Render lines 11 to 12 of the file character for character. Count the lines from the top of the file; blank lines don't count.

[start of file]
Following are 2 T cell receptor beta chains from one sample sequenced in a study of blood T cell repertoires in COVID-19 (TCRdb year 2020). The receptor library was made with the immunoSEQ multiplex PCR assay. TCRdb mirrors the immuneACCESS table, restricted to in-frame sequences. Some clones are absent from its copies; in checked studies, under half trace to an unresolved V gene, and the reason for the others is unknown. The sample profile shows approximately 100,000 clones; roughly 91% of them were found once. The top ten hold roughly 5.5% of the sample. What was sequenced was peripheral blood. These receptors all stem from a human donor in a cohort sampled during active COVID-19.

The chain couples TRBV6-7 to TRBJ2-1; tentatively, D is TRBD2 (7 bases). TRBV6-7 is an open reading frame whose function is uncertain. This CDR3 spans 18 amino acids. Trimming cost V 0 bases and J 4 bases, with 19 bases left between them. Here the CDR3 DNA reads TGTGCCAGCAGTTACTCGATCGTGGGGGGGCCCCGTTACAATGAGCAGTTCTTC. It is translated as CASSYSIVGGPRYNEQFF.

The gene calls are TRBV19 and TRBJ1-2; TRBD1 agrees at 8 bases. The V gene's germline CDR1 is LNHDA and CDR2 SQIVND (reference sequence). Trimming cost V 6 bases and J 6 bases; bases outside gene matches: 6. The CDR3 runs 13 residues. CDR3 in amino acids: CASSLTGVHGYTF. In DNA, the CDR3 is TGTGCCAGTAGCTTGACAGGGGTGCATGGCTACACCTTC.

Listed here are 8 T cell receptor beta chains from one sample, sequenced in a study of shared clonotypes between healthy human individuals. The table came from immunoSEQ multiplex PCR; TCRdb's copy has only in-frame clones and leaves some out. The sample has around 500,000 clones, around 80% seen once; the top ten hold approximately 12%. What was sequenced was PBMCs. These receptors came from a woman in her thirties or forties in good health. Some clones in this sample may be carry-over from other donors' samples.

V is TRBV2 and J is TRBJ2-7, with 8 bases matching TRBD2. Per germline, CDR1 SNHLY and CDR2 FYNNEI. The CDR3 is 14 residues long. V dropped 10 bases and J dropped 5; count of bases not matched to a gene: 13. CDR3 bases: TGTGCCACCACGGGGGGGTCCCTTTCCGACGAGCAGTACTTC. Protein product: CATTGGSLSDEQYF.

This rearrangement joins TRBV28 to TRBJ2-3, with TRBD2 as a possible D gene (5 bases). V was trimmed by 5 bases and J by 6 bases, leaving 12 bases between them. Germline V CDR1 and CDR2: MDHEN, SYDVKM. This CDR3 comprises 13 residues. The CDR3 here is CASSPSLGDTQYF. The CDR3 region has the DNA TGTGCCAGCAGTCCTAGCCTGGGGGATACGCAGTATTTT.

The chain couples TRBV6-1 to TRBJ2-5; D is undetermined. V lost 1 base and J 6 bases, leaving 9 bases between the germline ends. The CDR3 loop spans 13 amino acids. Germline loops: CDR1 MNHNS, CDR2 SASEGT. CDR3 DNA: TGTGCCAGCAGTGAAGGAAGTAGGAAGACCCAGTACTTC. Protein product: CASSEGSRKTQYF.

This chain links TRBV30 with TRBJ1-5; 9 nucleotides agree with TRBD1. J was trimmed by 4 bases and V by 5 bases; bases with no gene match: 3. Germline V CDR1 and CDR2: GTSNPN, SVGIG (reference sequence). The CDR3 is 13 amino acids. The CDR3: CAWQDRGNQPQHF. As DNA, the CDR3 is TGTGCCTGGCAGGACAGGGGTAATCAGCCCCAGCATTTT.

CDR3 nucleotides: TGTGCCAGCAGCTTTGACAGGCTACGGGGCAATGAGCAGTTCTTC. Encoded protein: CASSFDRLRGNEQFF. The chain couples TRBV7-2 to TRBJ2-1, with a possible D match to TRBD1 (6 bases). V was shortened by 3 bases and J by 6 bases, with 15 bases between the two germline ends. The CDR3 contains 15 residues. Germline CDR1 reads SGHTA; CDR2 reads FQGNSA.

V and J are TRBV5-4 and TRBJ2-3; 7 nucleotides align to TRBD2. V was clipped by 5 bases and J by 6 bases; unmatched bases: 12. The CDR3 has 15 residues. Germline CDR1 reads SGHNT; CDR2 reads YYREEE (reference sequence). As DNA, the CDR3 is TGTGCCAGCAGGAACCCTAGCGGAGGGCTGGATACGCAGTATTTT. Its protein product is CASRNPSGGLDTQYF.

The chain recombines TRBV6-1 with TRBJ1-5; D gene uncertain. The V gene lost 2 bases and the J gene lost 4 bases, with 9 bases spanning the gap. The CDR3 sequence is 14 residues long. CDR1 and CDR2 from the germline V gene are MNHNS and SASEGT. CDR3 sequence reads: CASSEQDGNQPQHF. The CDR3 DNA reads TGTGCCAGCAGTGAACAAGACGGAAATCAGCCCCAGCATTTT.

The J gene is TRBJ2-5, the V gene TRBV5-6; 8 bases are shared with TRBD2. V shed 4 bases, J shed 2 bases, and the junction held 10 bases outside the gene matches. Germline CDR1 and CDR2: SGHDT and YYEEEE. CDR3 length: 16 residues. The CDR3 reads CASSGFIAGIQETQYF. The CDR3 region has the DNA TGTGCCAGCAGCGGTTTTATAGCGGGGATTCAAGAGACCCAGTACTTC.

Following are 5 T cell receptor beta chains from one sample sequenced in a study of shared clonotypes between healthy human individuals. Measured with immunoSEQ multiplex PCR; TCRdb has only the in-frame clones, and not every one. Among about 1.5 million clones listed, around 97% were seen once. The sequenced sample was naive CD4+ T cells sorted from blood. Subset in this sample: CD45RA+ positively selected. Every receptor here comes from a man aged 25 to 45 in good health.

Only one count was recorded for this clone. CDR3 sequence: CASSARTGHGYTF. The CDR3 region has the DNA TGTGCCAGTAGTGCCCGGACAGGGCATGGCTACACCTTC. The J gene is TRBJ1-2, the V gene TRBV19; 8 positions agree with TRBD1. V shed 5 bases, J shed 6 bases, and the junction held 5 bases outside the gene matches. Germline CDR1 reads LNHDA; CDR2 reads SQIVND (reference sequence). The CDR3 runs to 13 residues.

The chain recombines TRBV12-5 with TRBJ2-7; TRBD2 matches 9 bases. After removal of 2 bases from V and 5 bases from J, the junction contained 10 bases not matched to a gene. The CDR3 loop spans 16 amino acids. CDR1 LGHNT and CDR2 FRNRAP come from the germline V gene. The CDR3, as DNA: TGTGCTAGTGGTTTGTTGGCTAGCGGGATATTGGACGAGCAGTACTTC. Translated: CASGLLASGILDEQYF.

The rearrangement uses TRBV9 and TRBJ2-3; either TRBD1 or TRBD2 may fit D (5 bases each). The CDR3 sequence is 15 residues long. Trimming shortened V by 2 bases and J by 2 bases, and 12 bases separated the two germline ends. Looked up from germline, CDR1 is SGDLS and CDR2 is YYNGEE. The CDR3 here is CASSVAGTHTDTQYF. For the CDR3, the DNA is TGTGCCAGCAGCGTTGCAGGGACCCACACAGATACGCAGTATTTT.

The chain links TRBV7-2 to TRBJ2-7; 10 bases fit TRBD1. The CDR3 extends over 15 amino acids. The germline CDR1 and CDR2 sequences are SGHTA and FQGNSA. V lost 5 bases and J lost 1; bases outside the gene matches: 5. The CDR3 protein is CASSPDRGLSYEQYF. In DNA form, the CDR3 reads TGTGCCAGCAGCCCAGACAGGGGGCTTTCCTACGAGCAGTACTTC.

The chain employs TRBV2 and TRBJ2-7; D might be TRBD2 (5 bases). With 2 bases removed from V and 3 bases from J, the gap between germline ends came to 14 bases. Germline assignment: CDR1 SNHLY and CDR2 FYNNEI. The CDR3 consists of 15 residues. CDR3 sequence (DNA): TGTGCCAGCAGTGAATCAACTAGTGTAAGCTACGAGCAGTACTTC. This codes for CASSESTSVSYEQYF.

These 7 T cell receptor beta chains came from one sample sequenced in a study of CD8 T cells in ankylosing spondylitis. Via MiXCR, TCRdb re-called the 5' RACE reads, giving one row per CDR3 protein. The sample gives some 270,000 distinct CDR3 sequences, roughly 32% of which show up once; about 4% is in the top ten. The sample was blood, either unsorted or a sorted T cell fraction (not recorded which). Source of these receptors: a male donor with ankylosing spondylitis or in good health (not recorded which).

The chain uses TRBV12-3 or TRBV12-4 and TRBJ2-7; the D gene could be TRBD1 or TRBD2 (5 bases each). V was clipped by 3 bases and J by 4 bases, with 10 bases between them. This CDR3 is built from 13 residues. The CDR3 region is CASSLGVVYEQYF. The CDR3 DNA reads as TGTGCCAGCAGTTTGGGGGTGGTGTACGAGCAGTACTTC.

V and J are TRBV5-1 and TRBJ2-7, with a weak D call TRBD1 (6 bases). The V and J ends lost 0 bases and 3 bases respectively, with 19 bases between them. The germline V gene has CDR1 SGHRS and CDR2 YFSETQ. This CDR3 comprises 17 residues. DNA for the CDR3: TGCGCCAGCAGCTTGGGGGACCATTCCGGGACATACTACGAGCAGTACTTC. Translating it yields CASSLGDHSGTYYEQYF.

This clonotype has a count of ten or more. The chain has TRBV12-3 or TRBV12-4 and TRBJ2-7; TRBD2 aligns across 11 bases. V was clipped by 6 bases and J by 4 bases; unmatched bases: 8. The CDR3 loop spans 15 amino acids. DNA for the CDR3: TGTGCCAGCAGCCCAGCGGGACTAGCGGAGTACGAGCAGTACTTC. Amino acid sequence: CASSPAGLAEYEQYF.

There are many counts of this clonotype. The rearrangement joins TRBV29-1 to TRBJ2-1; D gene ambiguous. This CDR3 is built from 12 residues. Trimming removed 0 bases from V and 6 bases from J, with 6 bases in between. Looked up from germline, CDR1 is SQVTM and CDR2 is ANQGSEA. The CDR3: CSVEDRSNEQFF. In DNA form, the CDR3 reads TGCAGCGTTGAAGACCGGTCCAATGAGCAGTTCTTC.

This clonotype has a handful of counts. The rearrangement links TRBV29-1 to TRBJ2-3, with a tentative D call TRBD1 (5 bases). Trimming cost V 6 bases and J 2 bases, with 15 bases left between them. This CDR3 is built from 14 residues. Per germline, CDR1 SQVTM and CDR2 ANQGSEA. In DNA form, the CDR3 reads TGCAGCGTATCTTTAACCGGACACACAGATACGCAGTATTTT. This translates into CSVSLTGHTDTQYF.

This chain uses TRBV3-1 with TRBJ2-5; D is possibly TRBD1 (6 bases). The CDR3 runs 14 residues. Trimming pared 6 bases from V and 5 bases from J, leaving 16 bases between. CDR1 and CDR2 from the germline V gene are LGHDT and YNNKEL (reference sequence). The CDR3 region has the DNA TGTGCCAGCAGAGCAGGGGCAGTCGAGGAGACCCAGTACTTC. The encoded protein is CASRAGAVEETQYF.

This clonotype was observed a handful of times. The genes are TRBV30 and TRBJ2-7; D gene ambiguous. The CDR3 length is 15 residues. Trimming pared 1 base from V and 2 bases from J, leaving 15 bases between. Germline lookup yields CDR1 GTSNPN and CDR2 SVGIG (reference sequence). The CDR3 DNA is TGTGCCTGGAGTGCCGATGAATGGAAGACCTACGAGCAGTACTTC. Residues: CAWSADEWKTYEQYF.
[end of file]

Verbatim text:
The chain recombines TRBV6-1 with TRBJ1-5; D gene uncertain. The V gene lost 2 bases and the J gene lost 4 bases, with 9 bases spanning the gap. The CDR3 sequence is 14 residues long. CDR1 and CDR2 from the germline V gene are MNHNS and SASEGT. CDR3 sequence reads: CASSEQDGNQPQHF. The CDR3 DNA reads TGTGCCAGCAGTGAACAAGACGGAAATCAGCCCCAGCATTTT.

The J gene is TRBJ2-5, the V gene TRBV5-6; 8 bases are shared with TRBD2. V shed 4 bases, J shed 2 bases, and the junction held 10 bases outside the gene matches. Germline CDR1 and CDR2: SGHDT and YYEEEE. CDR3 length: 16 residues. The CDR3 reads CASSGFIAGIQETQYF. The CDR3 region has the DNA TGTGCCAGCAGCGGTTTTATAGCGGGGATTCAAGAGACCCAGTACTTC.